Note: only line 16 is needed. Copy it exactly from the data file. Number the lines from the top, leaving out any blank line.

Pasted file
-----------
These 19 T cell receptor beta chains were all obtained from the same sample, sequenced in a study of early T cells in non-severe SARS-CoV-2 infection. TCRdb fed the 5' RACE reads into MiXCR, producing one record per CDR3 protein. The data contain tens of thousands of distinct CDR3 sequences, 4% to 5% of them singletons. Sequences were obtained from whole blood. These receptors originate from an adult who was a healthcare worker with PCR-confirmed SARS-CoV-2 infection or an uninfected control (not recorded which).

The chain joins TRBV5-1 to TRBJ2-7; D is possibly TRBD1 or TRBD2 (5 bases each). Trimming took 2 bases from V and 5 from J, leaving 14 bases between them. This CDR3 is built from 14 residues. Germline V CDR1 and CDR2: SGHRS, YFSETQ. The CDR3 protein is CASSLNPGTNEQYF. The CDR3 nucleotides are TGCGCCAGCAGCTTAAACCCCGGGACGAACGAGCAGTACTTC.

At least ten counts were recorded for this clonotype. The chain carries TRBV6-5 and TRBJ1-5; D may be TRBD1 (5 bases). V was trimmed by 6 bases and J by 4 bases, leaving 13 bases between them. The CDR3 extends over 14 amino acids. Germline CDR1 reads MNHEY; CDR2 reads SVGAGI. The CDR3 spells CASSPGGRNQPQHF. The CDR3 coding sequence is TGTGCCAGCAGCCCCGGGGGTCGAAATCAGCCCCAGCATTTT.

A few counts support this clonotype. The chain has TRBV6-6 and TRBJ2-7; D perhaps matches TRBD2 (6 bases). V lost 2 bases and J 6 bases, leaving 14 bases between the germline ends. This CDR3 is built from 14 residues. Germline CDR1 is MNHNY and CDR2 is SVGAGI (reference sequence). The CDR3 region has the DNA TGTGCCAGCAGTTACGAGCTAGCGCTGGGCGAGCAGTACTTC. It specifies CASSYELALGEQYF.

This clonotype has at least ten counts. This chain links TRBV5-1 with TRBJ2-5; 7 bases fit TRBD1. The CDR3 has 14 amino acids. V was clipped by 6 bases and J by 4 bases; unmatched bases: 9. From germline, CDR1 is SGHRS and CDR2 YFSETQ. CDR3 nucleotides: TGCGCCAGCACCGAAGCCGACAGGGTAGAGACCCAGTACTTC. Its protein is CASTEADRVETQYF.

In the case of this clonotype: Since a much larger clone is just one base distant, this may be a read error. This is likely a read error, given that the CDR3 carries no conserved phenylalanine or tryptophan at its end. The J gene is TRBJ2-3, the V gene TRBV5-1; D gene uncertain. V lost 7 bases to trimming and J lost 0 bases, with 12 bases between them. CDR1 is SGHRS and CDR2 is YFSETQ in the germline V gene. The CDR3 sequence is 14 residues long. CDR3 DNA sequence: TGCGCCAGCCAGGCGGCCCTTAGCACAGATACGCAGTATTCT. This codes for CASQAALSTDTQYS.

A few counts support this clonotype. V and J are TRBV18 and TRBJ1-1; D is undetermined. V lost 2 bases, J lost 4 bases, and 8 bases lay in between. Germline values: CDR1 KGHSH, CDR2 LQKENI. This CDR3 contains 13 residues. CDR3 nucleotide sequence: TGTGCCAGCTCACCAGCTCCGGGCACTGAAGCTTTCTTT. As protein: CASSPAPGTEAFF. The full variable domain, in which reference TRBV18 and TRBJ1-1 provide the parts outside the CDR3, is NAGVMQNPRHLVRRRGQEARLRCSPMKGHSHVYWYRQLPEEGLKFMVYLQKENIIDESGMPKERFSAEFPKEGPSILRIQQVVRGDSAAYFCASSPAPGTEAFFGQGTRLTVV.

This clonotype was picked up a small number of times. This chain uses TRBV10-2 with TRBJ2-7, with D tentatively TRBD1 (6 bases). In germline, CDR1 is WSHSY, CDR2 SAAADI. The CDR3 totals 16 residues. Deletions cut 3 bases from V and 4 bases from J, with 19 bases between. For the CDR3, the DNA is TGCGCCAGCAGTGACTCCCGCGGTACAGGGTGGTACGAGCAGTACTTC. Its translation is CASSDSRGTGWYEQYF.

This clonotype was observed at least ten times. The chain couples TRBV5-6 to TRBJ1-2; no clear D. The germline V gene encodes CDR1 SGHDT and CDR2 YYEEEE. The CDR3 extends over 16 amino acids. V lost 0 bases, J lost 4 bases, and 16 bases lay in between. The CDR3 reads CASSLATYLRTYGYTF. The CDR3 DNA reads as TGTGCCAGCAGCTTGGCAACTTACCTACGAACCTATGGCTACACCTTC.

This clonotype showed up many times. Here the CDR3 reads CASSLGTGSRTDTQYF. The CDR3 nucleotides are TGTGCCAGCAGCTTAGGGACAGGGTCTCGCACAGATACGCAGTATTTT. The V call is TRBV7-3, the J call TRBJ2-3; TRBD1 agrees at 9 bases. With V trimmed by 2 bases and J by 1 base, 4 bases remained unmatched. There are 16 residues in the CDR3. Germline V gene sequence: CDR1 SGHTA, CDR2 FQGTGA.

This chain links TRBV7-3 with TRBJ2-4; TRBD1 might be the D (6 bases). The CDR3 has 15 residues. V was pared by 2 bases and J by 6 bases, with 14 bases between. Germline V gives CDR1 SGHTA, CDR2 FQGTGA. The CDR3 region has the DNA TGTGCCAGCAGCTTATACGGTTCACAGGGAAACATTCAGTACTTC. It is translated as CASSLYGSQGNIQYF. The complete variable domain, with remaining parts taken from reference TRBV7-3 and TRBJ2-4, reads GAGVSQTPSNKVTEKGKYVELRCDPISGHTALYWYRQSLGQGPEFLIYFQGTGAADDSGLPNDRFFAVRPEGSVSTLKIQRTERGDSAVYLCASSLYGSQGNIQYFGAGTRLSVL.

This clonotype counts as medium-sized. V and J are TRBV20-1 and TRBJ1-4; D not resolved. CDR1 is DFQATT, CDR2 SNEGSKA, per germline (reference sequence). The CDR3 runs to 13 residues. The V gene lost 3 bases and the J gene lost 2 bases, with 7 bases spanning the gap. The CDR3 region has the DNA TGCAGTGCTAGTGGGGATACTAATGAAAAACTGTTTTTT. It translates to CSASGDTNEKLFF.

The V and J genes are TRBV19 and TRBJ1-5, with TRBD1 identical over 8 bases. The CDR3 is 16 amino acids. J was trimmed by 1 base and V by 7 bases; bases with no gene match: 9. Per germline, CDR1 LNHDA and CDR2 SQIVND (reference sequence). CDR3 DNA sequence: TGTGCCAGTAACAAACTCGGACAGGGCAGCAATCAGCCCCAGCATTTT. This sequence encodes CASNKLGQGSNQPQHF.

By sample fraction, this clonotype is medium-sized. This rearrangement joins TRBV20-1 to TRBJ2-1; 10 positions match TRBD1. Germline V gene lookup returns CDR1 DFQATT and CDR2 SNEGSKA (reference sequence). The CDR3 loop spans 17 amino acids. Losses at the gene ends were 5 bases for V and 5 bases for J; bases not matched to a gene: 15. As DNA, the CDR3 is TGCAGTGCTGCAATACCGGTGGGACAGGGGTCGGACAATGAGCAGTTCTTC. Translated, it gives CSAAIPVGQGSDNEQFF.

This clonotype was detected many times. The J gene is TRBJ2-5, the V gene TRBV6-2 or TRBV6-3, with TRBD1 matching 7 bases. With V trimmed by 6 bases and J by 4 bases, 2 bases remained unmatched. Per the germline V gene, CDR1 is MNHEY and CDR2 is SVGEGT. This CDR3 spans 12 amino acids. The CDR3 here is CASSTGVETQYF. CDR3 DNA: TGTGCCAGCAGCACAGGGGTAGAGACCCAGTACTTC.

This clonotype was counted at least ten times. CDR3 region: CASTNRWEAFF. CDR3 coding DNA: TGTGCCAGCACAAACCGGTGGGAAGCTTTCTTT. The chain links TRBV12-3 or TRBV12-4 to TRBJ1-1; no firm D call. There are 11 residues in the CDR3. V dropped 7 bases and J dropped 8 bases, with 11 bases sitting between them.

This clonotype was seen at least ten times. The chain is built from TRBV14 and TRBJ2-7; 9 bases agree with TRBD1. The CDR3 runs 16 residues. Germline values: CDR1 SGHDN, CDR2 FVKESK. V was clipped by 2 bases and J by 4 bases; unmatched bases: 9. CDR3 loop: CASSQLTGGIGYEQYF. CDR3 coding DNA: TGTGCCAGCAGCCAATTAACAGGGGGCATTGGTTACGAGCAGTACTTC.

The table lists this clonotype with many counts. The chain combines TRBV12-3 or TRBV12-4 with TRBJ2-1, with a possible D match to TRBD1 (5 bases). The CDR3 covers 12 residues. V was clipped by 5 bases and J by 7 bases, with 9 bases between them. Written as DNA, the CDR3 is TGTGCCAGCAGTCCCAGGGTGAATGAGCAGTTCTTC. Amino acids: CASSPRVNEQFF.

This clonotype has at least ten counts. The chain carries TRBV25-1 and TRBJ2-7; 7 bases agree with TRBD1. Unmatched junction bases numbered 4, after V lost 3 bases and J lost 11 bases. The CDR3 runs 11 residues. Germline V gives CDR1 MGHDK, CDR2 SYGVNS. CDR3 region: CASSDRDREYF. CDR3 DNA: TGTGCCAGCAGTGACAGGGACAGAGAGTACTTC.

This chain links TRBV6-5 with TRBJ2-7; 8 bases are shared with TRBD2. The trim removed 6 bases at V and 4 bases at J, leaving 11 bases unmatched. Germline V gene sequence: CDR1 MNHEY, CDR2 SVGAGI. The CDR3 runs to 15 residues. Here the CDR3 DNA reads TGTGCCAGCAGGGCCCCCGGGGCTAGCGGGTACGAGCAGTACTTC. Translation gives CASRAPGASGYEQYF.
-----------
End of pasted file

This clonotype was counted at least ten times. CDR3 region: CASTNRWEAFF. CDR3 coding DNA: TGTGCCAGCACAAACCGGTGGGAAGCTTTCTTT. The chain links TRBV12-3 or TRBV12-4 to TRBJ1-1; no firm D call. There are 11 residues in the CDR3. V dropped 7 bases and J dropped 8 bases, with 11 bases sitting between them.